LSE tie-up with Toronto pressures other exchanges

LONDON Wed Feb 9, 2011 6:09pm EST

1 of 2. London Stock Exchange CEO Xavier Rolet (L) and TMX Group CEO Tom Kloet speak to the media in an overall view of the TMX Broadcast centre regarding the merger of the TSX and the LSE in Toronto, February 9, 2011.

Credit: Reuters/Mark Blinch

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LONDON (Reuters) - The London Stock Exchange agreed to buy Canada's stock market operator TMX, while Germany's Deutsche Boerse was in talks to buy NYSE Euronext, signaling that exchanges globally are looking to consolidate.

The combined LSE and TMX would be the world's fourth-largest exchange and a top center for trading mining and energy shares, with $4.1 trillion of stock changing hands a year. The exchanges are looking to regain market share lost to upstart electronic trading platforms.

Other exchanges could face similar pressures. Two sources familiar with the matter said New York Stock Exchange operator NYSE Euronext is in talks to sell itself to Germany's Deutsche Boerse. A deal would allow the companies to cut costs and dominate exchange trading in Continental Europe.

LSE shares rose 9 percent after its the TMX deal was announced. The rising share price signals LSE could be getting a good deal, which in turn could allow another buyer to offer a higher price for TMX.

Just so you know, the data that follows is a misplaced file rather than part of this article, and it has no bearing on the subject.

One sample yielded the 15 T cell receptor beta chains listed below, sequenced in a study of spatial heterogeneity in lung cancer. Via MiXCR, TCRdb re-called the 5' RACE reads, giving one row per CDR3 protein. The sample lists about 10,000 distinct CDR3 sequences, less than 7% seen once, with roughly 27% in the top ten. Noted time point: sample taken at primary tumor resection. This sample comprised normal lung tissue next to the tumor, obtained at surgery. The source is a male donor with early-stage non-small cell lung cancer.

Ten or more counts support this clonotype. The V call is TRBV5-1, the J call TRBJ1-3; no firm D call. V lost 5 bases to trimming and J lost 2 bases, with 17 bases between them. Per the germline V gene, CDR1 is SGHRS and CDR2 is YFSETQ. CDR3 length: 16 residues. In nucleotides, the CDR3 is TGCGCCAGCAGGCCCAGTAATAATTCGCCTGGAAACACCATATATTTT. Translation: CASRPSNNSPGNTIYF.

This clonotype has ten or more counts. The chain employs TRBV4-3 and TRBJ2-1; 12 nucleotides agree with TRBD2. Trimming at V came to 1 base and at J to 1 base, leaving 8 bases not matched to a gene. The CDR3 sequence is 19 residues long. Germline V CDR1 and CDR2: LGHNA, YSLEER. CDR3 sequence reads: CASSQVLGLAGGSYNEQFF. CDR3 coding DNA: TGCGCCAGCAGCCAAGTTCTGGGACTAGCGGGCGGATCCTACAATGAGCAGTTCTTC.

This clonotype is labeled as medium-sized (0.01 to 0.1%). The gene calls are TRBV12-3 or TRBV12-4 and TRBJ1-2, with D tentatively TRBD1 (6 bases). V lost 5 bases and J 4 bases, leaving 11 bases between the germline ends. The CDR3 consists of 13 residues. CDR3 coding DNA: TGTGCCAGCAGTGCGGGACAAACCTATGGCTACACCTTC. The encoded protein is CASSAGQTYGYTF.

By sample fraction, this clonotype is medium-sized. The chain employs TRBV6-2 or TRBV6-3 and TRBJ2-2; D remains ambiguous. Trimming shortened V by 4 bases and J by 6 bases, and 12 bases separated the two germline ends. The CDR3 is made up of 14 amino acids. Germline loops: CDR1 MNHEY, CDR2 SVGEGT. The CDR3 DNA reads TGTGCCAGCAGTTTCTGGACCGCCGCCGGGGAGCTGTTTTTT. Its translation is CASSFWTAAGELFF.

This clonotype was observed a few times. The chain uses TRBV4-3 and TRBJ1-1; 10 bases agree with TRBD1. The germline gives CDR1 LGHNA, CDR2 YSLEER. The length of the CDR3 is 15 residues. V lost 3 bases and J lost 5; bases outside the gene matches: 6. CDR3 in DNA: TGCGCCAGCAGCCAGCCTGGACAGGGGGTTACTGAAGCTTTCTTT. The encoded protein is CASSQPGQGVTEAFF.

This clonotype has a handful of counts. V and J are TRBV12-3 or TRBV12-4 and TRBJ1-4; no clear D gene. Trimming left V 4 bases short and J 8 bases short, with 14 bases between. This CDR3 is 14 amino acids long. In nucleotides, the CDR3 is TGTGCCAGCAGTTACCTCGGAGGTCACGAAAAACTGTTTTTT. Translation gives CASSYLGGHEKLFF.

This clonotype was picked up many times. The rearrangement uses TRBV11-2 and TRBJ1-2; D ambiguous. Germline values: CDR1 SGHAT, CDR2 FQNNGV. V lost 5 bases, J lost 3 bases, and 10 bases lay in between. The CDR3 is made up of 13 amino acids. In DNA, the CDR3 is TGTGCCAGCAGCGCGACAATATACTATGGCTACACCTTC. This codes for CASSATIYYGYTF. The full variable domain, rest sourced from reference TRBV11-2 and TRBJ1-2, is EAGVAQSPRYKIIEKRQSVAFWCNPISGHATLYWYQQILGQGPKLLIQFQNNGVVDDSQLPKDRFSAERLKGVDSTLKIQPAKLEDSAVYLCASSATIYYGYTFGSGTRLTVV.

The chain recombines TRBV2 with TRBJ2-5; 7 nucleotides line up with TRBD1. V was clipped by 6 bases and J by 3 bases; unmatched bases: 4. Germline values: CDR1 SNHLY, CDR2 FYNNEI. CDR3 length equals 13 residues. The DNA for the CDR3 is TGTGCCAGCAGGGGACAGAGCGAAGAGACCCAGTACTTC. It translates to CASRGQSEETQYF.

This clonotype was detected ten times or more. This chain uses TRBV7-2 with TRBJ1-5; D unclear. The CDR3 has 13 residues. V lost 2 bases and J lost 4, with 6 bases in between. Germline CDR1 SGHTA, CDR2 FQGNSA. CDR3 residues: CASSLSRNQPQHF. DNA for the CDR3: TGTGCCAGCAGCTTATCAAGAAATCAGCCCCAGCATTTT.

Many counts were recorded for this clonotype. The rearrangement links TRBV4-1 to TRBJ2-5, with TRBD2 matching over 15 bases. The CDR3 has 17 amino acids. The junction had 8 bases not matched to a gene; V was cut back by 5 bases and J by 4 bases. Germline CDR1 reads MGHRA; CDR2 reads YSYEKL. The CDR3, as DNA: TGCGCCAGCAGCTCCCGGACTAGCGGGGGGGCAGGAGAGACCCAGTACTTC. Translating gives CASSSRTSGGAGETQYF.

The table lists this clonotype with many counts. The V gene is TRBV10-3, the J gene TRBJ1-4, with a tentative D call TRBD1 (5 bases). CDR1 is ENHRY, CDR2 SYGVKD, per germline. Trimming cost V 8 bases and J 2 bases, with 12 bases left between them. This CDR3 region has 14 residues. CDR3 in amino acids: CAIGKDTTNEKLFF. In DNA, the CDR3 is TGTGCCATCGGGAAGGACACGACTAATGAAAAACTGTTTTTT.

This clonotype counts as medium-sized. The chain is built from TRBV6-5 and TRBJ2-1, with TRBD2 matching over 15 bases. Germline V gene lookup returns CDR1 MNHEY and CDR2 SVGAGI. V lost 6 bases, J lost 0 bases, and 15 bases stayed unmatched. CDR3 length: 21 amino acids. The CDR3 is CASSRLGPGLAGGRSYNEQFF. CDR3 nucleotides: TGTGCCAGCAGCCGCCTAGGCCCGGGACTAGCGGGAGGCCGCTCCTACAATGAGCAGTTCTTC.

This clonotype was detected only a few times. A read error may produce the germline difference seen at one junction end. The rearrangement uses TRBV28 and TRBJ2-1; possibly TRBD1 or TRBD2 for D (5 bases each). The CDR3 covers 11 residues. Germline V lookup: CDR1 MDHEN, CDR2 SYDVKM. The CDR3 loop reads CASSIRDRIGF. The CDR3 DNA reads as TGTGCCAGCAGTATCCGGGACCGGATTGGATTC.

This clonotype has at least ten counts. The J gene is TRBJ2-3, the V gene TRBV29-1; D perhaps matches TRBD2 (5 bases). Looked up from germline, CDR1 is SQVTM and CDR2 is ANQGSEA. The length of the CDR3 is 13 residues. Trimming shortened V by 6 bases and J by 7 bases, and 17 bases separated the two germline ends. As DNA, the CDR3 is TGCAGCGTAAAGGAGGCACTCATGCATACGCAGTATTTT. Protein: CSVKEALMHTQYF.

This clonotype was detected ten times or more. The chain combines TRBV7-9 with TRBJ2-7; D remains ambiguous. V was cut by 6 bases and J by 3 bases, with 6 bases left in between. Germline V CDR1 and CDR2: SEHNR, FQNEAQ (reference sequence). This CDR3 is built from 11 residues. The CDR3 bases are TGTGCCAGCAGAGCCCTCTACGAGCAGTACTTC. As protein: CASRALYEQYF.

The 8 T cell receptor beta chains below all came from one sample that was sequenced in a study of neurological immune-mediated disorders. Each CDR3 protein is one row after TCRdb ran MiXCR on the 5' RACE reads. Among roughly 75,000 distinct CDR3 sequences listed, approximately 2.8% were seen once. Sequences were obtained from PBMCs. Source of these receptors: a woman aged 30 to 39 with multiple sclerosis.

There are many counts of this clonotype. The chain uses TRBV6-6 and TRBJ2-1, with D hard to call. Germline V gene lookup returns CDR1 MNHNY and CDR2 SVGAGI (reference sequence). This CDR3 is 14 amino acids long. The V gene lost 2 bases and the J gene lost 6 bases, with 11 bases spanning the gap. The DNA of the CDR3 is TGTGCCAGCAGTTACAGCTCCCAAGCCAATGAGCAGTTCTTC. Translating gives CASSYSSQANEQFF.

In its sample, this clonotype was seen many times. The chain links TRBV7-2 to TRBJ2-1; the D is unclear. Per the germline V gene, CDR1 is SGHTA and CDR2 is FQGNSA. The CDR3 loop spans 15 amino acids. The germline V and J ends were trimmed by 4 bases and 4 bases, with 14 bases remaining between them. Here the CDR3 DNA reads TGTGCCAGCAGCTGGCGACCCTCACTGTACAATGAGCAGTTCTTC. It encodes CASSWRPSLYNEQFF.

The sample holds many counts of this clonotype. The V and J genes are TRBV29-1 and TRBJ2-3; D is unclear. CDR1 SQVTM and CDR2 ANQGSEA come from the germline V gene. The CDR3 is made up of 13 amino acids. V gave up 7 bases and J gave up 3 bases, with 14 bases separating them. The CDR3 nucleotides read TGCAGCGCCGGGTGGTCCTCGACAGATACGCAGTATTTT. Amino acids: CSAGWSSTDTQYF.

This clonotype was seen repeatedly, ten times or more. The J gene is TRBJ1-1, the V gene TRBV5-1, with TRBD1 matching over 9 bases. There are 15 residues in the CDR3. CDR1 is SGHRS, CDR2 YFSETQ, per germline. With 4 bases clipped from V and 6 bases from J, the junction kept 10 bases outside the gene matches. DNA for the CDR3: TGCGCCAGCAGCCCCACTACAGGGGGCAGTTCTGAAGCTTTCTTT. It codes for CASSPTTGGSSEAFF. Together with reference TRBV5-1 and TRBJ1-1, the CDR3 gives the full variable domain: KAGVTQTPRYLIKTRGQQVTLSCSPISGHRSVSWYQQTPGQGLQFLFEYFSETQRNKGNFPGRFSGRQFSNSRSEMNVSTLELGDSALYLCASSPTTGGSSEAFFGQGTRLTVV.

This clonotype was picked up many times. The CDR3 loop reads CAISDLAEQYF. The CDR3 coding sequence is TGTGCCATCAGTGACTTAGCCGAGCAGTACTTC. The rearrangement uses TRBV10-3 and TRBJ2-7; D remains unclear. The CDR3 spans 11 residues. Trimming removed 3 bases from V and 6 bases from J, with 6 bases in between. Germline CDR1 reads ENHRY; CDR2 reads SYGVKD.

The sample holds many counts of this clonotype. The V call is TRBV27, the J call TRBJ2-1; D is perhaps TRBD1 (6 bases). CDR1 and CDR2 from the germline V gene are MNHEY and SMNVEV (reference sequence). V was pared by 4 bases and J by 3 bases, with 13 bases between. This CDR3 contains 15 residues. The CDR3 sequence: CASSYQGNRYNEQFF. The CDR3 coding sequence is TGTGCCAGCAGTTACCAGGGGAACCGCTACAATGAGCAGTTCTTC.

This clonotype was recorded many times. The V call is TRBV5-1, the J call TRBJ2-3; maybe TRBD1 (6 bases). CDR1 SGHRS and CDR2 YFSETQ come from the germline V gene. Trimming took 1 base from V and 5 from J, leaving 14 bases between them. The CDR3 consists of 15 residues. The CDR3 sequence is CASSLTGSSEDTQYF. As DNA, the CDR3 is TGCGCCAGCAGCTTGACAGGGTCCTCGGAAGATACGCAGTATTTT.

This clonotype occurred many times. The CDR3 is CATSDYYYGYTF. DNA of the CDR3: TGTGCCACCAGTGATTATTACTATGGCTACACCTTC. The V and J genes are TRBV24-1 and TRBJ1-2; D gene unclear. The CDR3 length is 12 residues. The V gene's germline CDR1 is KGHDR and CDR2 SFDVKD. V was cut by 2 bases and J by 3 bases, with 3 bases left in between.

If the combination survives likely political opposition in Canada, a group will emerge with a market value of 4.3 billion pounds ($6.9 billion) based on Tuesday's prices, with LSE shareholders holding 55 percent.

The deal indicates a valuation for TMX of C$46.7 per share, a 16 percent premium to its Tuesday close.

With Xavier Rolet at the helm, the LSE is fighting to win back market share lost to upstart rival trading platforms after Europe opened markets in 2007 to challenge incumbent exchanges long protected behind national boundaries.

The deal will put more pressure on bourses to seek partnerships to counter the threat from bigger rivals, with particular pressure on Deutsche Boerse, though remaining independent stock exchanges are scarce.

"The big question in Europe is what about Deutsche Boerse," said a London-based banker familiar with the exchanges business, speaking on condition of anonymity.

The LSE's share of UK equity trading so far this month has been 54.9 percent, compared with 96.3 percent in February 2008, according to Thomson Reuters data. New entrants like BATS and Chi-X are rapidly gaining clout.

(Writing by Douwe Miedema; additional reporting by Victoria Howley and Sudip Kar-Gupta; Editing by Andrew Callus, David Cowell, John Wallace)

($1 = 0.6223 pound)

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